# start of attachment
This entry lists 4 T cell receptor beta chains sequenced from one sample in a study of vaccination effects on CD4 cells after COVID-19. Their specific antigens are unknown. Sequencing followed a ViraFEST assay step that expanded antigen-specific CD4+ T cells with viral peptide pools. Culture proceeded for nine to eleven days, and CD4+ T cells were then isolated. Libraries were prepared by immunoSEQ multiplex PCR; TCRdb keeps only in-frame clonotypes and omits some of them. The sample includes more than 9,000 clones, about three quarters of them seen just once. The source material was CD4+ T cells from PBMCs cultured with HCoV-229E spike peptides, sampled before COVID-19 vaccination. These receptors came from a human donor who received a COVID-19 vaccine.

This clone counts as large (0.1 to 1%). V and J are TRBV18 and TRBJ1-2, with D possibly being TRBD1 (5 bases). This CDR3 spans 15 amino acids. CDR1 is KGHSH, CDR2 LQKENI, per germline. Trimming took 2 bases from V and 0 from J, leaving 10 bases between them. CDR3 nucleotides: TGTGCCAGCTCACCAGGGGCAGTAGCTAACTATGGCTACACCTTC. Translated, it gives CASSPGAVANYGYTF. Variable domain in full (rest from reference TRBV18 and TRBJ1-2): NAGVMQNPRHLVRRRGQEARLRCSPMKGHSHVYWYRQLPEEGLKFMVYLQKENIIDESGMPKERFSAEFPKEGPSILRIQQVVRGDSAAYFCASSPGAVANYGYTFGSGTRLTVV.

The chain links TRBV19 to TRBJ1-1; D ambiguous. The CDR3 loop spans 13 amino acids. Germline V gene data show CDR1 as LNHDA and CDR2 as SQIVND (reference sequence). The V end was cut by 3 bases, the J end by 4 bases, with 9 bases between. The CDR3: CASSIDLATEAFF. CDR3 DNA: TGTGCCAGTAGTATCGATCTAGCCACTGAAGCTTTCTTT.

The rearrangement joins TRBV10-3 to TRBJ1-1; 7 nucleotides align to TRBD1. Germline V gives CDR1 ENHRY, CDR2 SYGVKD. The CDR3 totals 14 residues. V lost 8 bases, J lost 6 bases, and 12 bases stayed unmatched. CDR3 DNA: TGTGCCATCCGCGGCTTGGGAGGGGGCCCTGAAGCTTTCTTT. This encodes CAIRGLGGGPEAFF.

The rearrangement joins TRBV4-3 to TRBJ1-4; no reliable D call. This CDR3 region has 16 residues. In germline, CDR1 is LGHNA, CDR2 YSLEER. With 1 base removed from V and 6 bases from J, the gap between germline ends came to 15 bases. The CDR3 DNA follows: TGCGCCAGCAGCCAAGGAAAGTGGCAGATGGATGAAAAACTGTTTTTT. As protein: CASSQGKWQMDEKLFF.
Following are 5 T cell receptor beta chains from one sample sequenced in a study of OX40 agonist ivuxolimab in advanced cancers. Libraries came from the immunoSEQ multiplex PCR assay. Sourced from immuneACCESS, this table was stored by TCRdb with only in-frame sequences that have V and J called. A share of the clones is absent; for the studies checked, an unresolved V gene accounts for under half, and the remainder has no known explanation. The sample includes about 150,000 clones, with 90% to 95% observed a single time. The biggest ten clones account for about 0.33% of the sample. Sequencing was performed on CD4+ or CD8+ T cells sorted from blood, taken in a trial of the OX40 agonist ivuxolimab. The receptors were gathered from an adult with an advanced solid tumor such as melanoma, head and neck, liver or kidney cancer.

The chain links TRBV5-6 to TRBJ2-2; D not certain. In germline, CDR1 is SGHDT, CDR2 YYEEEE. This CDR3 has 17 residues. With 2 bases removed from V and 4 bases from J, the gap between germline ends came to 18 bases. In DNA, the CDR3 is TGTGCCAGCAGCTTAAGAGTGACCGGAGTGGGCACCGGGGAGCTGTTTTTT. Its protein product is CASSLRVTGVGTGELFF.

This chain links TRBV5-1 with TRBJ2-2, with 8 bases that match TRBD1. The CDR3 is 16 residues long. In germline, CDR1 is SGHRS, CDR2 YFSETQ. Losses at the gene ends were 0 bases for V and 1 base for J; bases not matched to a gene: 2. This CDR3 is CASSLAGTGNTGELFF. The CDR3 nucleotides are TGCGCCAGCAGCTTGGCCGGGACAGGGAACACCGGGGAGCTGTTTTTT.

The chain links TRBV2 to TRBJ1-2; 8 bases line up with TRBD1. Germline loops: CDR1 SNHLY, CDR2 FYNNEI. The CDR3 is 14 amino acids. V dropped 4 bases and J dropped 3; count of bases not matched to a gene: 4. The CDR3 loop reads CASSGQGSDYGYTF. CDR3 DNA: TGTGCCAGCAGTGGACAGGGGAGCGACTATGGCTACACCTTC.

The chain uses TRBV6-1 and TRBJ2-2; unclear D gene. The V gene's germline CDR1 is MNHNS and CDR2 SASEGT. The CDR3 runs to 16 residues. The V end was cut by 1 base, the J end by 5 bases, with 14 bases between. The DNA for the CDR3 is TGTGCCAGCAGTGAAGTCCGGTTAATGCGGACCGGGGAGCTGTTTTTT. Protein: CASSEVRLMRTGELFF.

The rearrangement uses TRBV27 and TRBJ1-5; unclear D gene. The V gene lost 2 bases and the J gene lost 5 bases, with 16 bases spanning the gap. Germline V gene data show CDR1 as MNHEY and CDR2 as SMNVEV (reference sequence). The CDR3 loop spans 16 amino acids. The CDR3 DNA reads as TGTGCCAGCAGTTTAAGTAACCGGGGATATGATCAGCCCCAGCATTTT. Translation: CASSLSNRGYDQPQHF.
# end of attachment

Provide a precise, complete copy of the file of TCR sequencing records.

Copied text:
This entry lists 4 T cell receptor beta chains sequenced from one sample in a study of vaccination effects on CD4 cells after COVID-19. Their specific antigens are unknown. Sequencing followed a ViraFEST assay step that expanded antigen-specific CD4+ T cells with viral peptide pools. Culture proceeded for nine to eleven days, and CD4+ T cells were then isolated. Libraries were prepared by immunoSEQ multiplex PCR; TCRdb keeps only in-frame clonotypes and omits some of them. The sample includes more than 9,000 clones, about three quarters of them seen just once. The source material was CD4+ T cells from PBMCs cultured with HCoV-229E spike peptides, sampled before COVID-19 vaccination. These receptors came from a human donor who received a COVID-19 vaccine.

This clone counts as large (0.1 to 1%). V and J are TRBV18 and TRBJ1-2, with D possibly being TRBD1 (5 bases). This CDR3 spans 15 amino acids. CDR1 is KGHSH, CDR2 LQKENI, per germline. Trimming took 2 bases from V and 0 from J, leaving 10 bases between them. CDR3 nucleotides: TGTGCCAGCTCACCAGGGGCAGTAGCTAACTATGGCTACACCTTC. Translated, it gives CASSPGAVANYGYTF. Variable domain in full (rest from reference TRBV18 and TRBJ1-2): NAGVMQNPRHLVRRRGQEARLRCSPMKGHSHVYWYRQLPEEGLKFMVYLQKENIIDESGMPKERFSAEFPKEGPSILRIQQVVRGDSAAYFCASSPGAVANYGYTFGSGTRLTVV.

The chain links TRBV19 to TRBJ1-1; D ambiguous. The CDR3 loop spans 13 amino acids. Germline V gene data show CDR1 as LNHDA and CDR2 as SQIVND (reference sequence). The V end was cut by 3 bases, the J end by 4 bases, with 9 bases between. The CDR3: CASSIDLATEAFF. CDR3 DNA: TGTGCCAGTAGTATCGATCTAGCCACTGAAGCTTTCTTT.

The rearrangement joins TRBV10-3 to TRBJ1-1; 7 nucleotides align to TRBD1. Germline V gives CDR1 ENHRY, CDR2 SYGVKD. The CDR3 totals 14 residues. V lost 8 bases, J lost 6 bases, and 12 bases stayed unmatched. CDR3 DNA: TGTGCCATCCGCGGCTTGGGAGGGGGCCCTGAAGCTTTCTTT. This encodes CAIRGLGGGPEAFF.

The rearrangement joins TRBV4-3 to TRBJ1-4; no reliable D call. This CDR3 region has 16 residues. In germline, CDR1 is LGHNA, CDR2 YSLEER. With 1 base removed from V and 6 bases from J, the gap between germline ends came to 15 bases. The CDR3 DNA follows: TGCGCCAGCAGCCAAGGAAAGTGGCAGATGGATGAAAAACTGTTTTTT. As protein: CASSQGKWQMDEKLFF.
Following are 5 T cell receptor beta chains from one sample sequenced in a study of OX40 agonist ivuxolimab in advanced cancers. Libraries came from the immunoSEQ multiplex PCR assay. Sourced from immuneACCESS, this table was stored by TCRdb with only in-frame sequences that have V and J called. A share of the clones is absent; for the studies checked, an unresolved V gene accounts for under half, and the remainder has no known explanation. The sample includes about 150,000 clones, with 90% to 95% observed a single time. The biggest ten clones account for about 0.33% of the sample. Sequencing was performed on CD4+ or CD8+ T cells sorted from blood, taken in a trial of the OX40 agonist ivuxolimab. The receptors were gathered from an adult with an advanced solid tumor such as melanoma, head and neck, liver or kidney cancer.

The chain links TRBV5-6 to TRBJ2-2; D not certain. In germline, CDR1 is SGHDT, CDR2 YYEEEE. This CDR3 has 17 residues. With 2 bases removed from V and 4 bases from J, the gap between germline ends came to 18 bases. In DNA, the CDR3 is TGTGCCAGCAGCTTAAGAGTGACCGGAGTGGGCACCGGGGAGCTGTTTTTT. Its protein product is CASSLRVTGVGTGELFF.

This chain links TRBV5-1 with TRBJ2-2, with 8 bases that match TRBD1. The CDR3 is 16 residues long. In germline, CDR1 is SGHRS, CDR2 YFSETQ. Losses at the gene ends were 0 bases for V and 1 base for J; bases not matched to a gene: 2. This CDR3 is CASSLAGTGNTGELFF. The CDR3 nucleotides are TGCGCCAGCAGCTTGGCCGGGACAGGGAACACCGGGGAGCTGTTTTTT.

The chain links TRBV2 to TRBJ1-2; 8 bases line up with TRBD1. Germline loops: CDR1 SNHLY, CDR2 FYNNEI. The CDR3 is 14 amino acids. V dropped 4 bases and J dropped 3; count of bases not matched to a gene: 4. The CDR3 loop reads CASSGQGSDYGYTF. CDR3 DNA: TGTGCCAGCAGTGGACAGGGGAGCGACTATGGCTACACCTTC.

The chain uses TRBV6-1 and TRBJ2-2; unclear D gene. The V gene's germline CDR1 is MNHNS and CDR2 SASEGT. The CDR3 runs to 16 residues. The V end was cut by 1 base, the J end by 5 bases, with 14 bases between. The DNA for the CDR3 is TGTGCCAGCAGTGAAGTCCGGTTAATGCGGACCGGGGAGCTGTTTTTT. Protein: CASSEVRLMRTGELFF.

The rearrangement uses TRBV27 and TRBJ1-5; unclear D gene. The V gene lost 2 bases and the J gene lost 5 bases, with 16 bases spanning the gap. Germline V gene data show CDR1 as MNHEY and CDR2 as SMNVEV (reference sequence). The CDR3 loop spans 16 amino acids. The CDR3 DNA reads as TGTGCCAGCAGTTTAAGTAACCGGGGATATGATCAGCCCCAGCATTTT. Translation: CASSLSNRGYDQPQHF.